A single-cell transcriptome atlas of the adult human retina

Samuel W. Lukowski, Camden Y. Lo, Alexei A. Sharov, Quan Nguyen, Lyujie Fang, Sandy S.C. Hung, Ling Zhu, Ting Zhang, Ulrike Grünert, Tu Nguyen, Anne Senabouth, Jafar S. Jabbari, Emily Welby, Jane C. Sowden, Hayley S. Waugh, Adrienne Mackey, Graeme Pollock, Trevor D. Lamb, Peng Yuan Wang, Alex W. HewittMark C. Gillies, Joseph E. Powell, Raymond C.B. Wong*

*Corresponding author for this work

    Research output: Contribution to journalArticlepeer-review

    159 Citations (Scopus)

    Abstract

    The retina is a specialized neural tissue that senses light and initiates image processing. Although the functional organization of specific retina cells has been well studied, the molecular profile of many cell types remains unclear in humans. To comprehensively profile the human retina, we performed single-cell RNA sequencing on 20,009 cells from three donors and compiled a reference transcriptome atlas. Using unsupervised clustering analysis, we identified 18 transcriptionally distinct cell populations representing all known neural retinal cells: rod photoreceptors, cone photoreceptors, Müller glia, bipolar cells, amacrine cells, retinal ganglion cells, horizontal cells, astrocytes, and microglia. Our data captured molecular profiles for healthy and putative early degenerating rod photoreceptors, and revealed the loss of MALAT1 expression with longer post-mortem time, which potentially suggested a novel role of MALAT1 in rod photoreceptor degeneration. We have demonstrated the use of this retina transcriptome atlas to benchmark pluripotent stem cell-derived cone photoreceptors and an adult Müller glia cell line. This work provides an important reference with unprecedented insights into the transcriptional landscape of human retinal cells, which is fundamental to understanding retinal biology and disease.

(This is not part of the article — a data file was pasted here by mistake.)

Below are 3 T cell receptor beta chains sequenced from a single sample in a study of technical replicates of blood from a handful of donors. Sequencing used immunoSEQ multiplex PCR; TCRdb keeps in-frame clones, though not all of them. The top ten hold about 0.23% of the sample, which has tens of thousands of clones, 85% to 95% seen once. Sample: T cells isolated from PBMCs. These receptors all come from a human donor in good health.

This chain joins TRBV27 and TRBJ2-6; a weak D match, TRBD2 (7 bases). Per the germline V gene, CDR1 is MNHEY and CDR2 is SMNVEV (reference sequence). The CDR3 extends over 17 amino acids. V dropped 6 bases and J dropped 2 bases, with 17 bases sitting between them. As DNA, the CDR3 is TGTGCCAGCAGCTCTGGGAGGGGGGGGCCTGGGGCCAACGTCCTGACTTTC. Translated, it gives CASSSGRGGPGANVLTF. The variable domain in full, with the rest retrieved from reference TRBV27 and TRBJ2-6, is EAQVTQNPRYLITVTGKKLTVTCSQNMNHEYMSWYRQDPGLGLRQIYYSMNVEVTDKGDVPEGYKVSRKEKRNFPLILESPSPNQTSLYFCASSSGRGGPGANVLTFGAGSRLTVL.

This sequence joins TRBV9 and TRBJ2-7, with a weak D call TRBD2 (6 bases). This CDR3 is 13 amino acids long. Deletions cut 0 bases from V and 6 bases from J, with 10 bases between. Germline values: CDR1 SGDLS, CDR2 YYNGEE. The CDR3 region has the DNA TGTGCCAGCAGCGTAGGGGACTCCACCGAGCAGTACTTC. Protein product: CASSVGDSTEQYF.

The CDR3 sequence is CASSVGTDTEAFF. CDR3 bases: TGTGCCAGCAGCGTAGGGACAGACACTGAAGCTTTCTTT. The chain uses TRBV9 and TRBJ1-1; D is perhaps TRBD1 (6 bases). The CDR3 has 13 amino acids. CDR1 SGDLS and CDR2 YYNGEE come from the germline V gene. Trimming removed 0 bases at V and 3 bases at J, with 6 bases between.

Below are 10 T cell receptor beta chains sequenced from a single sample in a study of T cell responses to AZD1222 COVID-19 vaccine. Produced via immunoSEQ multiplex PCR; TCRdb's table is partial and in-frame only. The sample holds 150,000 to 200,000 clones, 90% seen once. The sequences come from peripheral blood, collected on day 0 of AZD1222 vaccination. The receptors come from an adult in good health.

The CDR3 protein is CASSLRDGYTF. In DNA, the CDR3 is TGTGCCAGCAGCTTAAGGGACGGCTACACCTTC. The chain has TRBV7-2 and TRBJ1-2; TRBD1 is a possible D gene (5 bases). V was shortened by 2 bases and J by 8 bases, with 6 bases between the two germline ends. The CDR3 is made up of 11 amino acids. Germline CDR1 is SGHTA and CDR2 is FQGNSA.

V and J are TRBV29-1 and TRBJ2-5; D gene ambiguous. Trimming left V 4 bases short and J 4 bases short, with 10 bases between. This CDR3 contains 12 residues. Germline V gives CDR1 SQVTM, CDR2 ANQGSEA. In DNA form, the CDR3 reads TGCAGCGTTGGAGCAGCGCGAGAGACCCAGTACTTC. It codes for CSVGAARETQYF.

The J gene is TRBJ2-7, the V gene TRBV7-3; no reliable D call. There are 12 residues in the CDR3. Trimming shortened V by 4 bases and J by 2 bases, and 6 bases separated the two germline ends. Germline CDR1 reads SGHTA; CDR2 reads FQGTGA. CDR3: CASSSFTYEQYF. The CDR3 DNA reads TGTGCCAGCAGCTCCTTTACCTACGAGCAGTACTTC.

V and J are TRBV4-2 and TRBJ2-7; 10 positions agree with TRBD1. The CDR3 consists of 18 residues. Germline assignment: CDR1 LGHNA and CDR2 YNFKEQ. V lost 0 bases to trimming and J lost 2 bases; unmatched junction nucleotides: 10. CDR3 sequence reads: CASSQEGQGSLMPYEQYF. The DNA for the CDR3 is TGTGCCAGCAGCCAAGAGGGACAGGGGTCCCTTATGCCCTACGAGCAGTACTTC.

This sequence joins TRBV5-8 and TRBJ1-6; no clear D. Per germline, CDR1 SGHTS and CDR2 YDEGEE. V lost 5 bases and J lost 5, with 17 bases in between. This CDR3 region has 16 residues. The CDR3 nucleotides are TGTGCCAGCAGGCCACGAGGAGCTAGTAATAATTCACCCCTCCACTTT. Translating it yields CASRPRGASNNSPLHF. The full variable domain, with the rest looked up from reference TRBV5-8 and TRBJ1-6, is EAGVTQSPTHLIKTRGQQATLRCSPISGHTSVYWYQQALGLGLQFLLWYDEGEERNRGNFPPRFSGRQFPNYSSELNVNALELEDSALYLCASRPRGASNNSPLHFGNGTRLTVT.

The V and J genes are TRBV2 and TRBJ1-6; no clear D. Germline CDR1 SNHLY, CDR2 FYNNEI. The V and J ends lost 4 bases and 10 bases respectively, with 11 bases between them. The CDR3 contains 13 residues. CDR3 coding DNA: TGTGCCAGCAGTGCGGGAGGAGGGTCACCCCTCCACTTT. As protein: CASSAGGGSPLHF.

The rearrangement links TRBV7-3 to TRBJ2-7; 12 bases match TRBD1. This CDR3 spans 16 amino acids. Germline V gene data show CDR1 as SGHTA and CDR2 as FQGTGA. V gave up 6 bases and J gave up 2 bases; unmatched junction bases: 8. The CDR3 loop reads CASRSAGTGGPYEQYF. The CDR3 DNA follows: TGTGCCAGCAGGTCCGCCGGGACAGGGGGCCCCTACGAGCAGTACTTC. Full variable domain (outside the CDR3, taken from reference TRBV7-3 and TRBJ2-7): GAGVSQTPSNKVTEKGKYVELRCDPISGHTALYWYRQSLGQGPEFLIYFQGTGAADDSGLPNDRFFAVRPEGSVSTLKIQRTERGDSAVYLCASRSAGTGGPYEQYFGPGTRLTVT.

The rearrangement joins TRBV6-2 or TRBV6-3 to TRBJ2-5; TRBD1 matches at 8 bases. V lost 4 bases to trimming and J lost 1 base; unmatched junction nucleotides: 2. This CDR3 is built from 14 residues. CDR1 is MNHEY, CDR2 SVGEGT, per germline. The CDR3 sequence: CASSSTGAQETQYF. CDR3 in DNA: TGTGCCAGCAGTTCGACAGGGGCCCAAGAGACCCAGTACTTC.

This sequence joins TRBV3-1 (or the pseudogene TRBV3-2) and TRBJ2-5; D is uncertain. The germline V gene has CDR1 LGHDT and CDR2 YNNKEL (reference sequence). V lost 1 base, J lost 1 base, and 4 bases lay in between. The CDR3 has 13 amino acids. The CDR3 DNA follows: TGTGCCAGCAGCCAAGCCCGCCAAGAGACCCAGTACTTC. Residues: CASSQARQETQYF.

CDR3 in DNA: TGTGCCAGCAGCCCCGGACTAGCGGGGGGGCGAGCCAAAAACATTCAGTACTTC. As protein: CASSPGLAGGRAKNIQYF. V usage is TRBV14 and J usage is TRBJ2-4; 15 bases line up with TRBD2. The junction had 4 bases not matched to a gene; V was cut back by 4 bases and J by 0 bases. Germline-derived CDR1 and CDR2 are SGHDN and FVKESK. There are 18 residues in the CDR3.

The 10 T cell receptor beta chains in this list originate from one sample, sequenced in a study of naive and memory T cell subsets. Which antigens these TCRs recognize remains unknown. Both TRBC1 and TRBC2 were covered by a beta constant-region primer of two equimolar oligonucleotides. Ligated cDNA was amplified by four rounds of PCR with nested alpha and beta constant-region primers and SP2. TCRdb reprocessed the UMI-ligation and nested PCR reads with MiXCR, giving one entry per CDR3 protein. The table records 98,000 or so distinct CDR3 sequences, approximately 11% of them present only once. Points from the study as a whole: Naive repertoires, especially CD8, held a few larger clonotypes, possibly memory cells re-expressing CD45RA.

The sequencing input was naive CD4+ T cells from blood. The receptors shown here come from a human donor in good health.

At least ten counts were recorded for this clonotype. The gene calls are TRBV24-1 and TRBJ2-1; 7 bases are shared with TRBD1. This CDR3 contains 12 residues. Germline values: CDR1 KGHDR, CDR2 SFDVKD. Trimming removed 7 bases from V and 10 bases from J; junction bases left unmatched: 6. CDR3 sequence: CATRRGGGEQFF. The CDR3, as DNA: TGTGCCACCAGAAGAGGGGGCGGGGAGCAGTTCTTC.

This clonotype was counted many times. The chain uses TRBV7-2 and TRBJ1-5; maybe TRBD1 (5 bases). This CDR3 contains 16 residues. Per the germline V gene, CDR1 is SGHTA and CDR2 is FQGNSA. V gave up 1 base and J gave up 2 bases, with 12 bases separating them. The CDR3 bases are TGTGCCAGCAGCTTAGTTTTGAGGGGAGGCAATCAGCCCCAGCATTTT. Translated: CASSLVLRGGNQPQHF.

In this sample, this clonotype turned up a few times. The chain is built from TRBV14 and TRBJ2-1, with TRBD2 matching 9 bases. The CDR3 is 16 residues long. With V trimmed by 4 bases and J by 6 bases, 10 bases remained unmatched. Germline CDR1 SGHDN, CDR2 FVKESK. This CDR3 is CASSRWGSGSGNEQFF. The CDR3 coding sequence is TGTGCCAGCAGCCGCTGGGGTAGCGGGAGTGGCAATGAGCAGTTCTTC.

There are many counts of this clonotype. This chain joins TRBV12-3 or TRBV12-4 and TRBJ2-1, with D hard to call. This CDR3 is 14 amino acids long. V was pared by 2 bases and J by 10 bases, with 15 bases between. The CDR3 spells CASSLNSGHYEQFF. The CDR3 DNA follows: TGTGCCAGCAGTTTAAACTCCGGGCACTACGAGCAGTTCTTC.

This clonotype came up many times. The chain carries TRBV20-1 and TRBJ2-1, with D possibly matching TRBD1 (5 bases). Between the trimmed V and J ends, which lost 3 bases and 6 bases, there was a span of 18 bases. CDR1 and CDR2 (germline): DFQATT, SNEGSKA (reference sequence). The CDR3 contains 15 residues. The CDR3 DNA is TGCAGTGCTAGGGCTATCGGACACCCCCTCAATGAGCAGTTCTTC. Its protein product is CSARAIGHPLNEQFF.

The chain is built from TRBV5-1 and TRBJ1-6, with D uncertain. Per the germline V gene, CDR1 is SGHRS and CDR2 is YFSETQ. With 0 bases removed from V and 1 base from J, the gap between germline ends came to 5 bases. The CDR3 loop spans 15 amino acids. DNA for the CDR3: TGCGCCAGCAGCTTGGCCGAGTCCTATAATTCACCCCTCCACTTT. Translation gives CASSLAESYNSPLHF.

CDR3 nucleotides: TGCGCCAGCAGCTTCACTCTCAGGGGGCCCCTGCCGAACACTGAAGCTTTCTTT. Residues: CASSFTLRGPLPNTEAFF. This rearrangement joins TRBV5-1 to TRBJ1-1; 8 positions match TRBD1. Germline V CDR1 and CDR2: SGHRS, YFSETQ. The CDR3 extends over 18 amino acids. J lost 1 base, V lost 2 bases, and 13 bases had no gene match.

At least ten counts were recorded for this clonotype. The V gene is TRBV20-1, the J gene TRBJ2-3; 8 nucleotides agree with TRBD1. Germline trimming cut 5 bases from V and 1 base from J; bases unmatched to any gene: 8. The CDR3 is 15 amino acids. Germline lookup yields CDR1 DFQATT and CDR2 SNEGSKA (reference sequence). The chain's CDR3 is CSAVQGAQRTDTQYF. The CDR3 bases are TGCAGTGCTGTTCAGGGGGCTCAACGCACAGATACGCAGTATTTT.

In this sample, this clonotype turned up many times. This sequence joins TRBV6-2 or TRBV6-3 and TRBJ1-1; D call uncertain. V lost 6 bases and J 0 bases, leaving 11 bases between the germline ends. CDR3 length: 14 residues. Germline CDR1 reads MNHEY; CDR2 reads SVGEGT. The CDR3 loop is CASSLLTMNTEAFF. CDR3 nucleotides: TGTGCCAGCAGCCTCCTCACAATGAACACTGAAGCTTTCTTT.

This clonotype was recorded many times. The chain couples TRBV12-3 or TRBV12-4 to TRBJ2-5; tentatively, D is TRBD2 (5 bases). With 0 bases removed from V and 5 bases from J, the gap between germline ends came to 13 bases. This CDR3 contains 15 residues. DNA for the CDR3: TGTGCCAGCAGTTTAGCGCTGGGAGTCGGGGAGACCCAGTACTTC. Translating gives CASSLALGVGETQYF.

Original languageEnglish
    Article numbere100811
    JournalEMBO Journal
    Volume38
    Issue number18
    DOIs
    Publication statusPublished - 16 Sept 2019

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